President Joe Biden on Monday signed legislation banning the import of Russian enriched uranium, starting a 90-day countdown until limits on shipments of the reactor fuel take effect. 

Biden’s signature also unlocks some $2.7 billion in spending, previously approved by Congress, to build up domestic uranium supplies for US nuclear plants. That money was contingent on the federal government imposing limits on Russian uranium imports.

The move, which comes as Russia’s invasion of Ukraine grinds into its third year, carries risks. Russia is America’s top foreign source of the fuel, supplying about a quarter of the uranium used in US reactors, according to Energy Department data. Russia makes about $1 billion a year from those sales. Cutting off that supply could raise uranium prices 20%, according to Jonathan Hinze, president of nuclear fuel market research firm UxC.

President Joe Biden

But the legislation lets the Energy Department issue waivers allowing the import of Russian enriched uranium until 2028 if no alternative source is found or if the imports are determined to be in the national interest. 

There’s also the possibility Russia could retaliate. In December Tenex, a Russian state-owned uranium supplier, warned American customers that the Kremlin might preemptively bar exports of its nuclear fuel to the US if lawmakers imposed a ban.

Fletcher T. Newton, president of Tenex-USA, Inc. said in an interview the company “fully intends to honor all of their contractual commitments in the United States.” But Tenex, he said, has no control over whatever action the Kremlin might take.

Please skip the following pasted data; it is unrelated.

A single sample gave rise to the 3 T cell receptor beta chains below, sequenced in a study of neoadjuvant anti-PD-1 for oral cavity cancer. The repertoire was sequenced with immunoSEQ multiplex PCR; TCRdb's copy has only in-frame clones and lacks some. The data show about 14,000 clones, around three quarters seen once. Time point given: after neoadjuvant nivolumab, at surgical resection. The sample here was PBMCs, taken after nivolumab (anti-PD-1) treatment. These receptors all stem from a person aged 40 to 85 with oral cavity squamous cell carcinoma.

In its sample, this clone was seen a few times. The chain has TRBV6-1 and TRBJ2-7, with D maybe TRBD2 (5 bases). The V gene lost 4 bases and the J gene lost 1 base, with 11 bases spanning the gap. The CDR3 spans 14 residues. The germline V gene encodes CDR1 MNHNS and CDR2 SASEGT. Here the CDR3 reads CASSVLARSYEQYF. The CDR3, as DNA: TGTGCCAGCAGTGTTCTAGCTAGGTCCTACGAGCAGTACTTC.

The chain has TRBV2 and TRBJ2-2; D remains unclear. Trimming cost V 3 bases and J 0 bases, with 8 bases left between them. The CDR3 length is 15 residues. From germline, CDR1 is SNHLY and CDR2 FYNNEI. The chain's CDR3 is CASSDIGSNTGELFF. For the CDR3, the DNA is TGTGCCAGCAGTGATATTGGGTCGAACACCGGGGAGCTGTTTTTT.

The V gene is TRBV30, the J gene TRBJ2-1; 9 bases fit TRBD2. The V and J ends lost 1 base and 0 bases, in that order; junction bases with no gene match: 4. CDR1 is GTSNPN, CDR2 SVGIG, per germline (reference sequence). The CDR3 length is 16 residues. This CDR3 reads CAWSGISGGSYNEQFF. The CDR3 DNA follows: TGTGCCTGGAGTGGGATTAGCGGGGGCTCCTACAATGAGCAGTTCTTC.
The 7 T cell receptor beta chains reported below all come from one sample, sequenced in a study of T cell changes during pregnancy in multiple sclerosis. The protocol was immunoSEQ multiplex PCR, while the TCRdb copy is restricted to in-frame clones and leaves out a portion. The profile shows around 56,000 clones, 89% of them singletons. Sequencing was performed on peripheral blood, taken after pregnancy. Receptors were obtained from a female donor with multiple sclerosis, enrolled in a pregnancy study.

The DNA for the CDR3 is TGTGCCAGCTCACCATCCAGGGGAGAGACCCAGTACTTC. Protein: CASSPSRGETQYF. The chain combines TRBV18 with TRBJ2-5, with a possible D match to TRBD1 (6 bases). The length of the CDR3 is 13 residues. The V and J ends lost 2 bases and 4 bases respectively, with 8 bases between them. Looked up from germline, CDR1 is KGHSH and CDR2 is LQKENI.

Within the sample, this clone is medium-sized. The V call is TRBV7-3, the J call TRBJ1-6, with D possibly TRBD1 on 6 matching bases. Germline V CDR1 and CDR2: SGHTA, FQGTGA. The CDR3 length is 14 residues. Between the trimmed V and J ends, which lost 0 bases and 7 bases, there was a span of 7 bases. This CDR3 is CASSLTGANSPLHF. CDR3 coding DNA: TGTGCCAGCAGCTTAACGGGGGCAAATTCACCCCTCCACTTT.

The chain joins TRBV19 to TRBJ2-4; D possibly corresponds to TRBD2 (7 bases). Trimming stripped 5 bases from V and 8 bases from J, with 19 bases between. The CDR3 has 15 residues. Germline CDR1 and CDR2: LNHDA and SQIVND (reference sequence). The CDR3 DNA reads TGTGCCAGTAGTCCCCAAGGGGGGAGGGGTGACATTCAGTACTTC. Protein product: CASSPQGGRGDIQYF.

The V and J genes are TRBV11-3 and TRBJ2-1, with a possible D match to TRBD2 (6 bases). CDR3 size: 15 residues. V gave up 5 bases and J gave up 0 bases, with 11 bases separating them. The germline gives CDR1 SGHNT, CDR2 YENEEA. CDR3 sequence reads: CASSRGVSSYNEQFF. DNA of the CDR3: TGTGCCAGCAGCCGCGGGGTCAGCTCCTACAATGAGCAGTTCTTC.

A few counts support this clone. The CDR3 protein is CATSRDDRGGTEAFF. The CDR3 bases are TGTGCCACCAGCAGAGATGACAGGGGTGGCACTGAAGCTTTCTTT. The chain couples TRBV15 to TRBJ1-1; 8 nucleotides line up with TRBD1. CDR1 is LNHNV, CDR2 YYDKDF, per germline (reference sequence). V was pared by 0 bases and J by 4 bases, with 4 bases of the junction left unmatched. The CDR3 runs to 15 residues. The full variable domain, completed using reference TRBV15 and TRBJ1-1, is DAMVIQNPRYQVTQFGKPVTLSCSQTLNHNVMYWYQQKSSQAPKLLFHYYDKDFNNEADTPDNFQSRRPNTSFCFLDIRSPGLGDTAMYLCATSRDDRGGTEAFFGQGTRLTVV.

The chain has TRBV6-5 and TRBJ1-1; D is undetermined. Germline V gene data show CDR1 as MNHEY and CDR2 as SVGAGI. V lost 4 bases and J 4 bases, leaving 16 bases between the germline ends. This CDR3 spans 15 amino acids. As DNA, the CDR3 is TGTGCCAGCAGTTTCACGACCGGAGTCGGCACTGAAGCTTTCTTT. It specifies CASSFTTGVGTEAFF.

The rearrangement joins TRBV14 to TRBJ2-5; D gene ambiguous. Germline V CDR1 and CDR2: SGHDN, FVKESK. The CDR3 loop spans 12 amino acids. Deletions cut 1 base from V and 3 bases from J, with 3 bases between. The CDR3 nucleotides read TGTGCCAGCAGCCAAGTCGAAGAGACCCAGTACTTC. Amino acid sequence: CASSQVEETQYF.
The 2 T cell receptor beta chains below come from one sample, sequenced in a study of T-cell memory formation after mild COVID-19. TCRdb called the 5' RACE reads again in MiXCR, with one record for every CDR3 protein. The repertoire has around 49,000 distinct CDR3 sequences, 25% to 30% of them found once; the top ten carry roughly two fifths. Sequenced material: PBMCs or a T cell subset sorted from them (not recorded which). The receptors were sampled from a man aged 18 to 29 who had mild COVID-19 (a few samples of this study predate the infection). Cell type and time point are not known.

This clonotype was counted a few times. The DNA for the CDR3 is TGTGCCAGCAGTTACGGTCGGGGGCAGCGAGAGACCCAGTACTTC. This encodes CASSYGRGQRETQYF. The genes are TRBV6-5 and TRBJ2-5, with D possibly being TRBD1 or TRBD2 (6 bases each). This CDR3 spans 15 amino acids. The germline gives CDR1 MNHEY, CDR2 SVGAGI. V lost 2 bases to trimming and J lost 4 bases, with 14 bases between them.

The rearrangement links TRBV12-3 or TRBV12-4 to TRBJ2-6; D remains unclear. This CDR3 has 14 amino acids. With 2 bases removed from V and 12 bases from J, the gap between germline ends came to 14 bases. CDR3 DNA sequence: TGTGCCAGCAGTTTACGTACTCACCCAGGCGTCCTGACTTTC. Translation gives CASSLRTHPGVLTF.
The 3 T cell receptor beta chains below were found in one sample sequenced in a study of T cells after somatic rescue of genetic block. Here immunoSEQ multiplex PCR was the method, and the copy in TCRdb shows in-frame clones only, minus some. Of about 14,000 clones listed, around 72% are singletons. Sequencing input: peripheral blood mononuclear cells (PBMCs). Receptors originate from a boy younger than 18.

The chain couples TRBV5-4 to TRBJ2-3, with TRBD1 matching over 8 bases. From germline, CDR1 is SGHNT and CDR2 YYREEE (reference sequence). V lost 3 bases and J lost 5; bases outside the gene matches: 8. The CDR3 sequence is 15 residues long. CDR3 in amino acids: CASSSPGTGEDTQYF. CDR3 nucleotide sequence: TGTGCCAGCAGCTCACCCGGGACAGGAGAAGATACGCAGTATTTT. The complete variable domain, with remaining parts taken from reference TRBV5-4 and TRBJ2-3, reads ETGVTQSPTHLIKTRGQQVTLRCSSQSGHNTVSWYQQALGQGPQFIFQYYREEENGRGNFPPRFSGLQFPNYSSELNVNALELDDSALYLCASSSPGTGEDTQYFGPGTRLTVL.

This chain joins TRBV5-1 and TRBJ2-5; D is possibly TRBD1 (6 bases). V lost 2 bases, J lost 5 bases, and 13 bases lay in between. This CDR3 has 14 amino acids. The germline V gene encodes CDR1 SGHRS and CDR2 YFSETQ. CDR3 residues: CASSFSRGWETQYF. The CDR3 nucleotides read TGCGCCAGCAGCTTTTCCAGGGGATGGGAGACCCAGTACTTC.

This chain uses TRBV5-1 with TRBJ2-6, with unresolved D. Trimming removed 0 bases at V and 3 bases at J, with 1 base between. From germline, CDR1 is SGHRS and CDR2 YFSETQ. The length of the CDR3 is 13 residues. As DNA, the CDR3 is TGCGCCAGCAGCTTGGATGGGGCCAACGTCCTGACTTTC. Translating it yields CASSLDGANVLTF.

US nuclear plant owners have been planning for a ban. A spokesman for Constellation, the largest U.S. nuclear plant operator, said the company has worked with suppliers to secure enough fuel to power their operations into 2029, with contracts extending beyond then. 

But analysts say there may still be smaller plant operators that haven’t fully prepared for the disruption. And fuel supplier Centrus Energy Corp., which is based in the US but relies on Tenex for the majority of the uranium it delivers, warned in its most recent annual report that a ban would pose “a significant risk” to the business. 

“While we have other sources, they are not sufficient to replace the Tenex supply,” the report said. The company plans to apply for waivers. 

The US was once a leading supplier of enriched uranium but lost its edge in the industry decades ago. The country now has just one commercial enrichment facility in New Mexico, owned by Urenco Ltd., a British, Dutch and German consortium. Centrus, based in Bethesda, Maryland, began production in October at a pilot project in Piketon, Ohio, and eventually expects the site to supply as much as 900 kilograms a year of specialized, highly enriched reactor fuel to be used in a new breed of advanced reactors. 

Centrus also has secured approximately $900 million in conditional sales commitments to support a plan to produce conventional, low-enriched uranium reactor fuel, Chief Executive Officer Amir Vexler said Wednesday on an earning call. The company intends to compete for billions of dollars in funding the Energy Department will make available to support domestic enrichment, he said.

The Energy Department plans to use the $2.7 billion to help rebuild the domestic supply chain by creating a guaranteed buyer of American-made reactor fuel. Companies that could benefit from the spending include ConverDyn, a joint venture between Honeywell International Inc. and General Atomics that provides uranium conversion services, and Global Laser Enrichment, owned jointly by Silex Systems LTD and and Cameco Corp.

“To reduce – and ultimately eliminate – our current dependence on Russian uranium for civilian nuclear power reactors, the most important step the US government can take is to invest in US commercial enrichment,” the White House National Security Council said in a statement.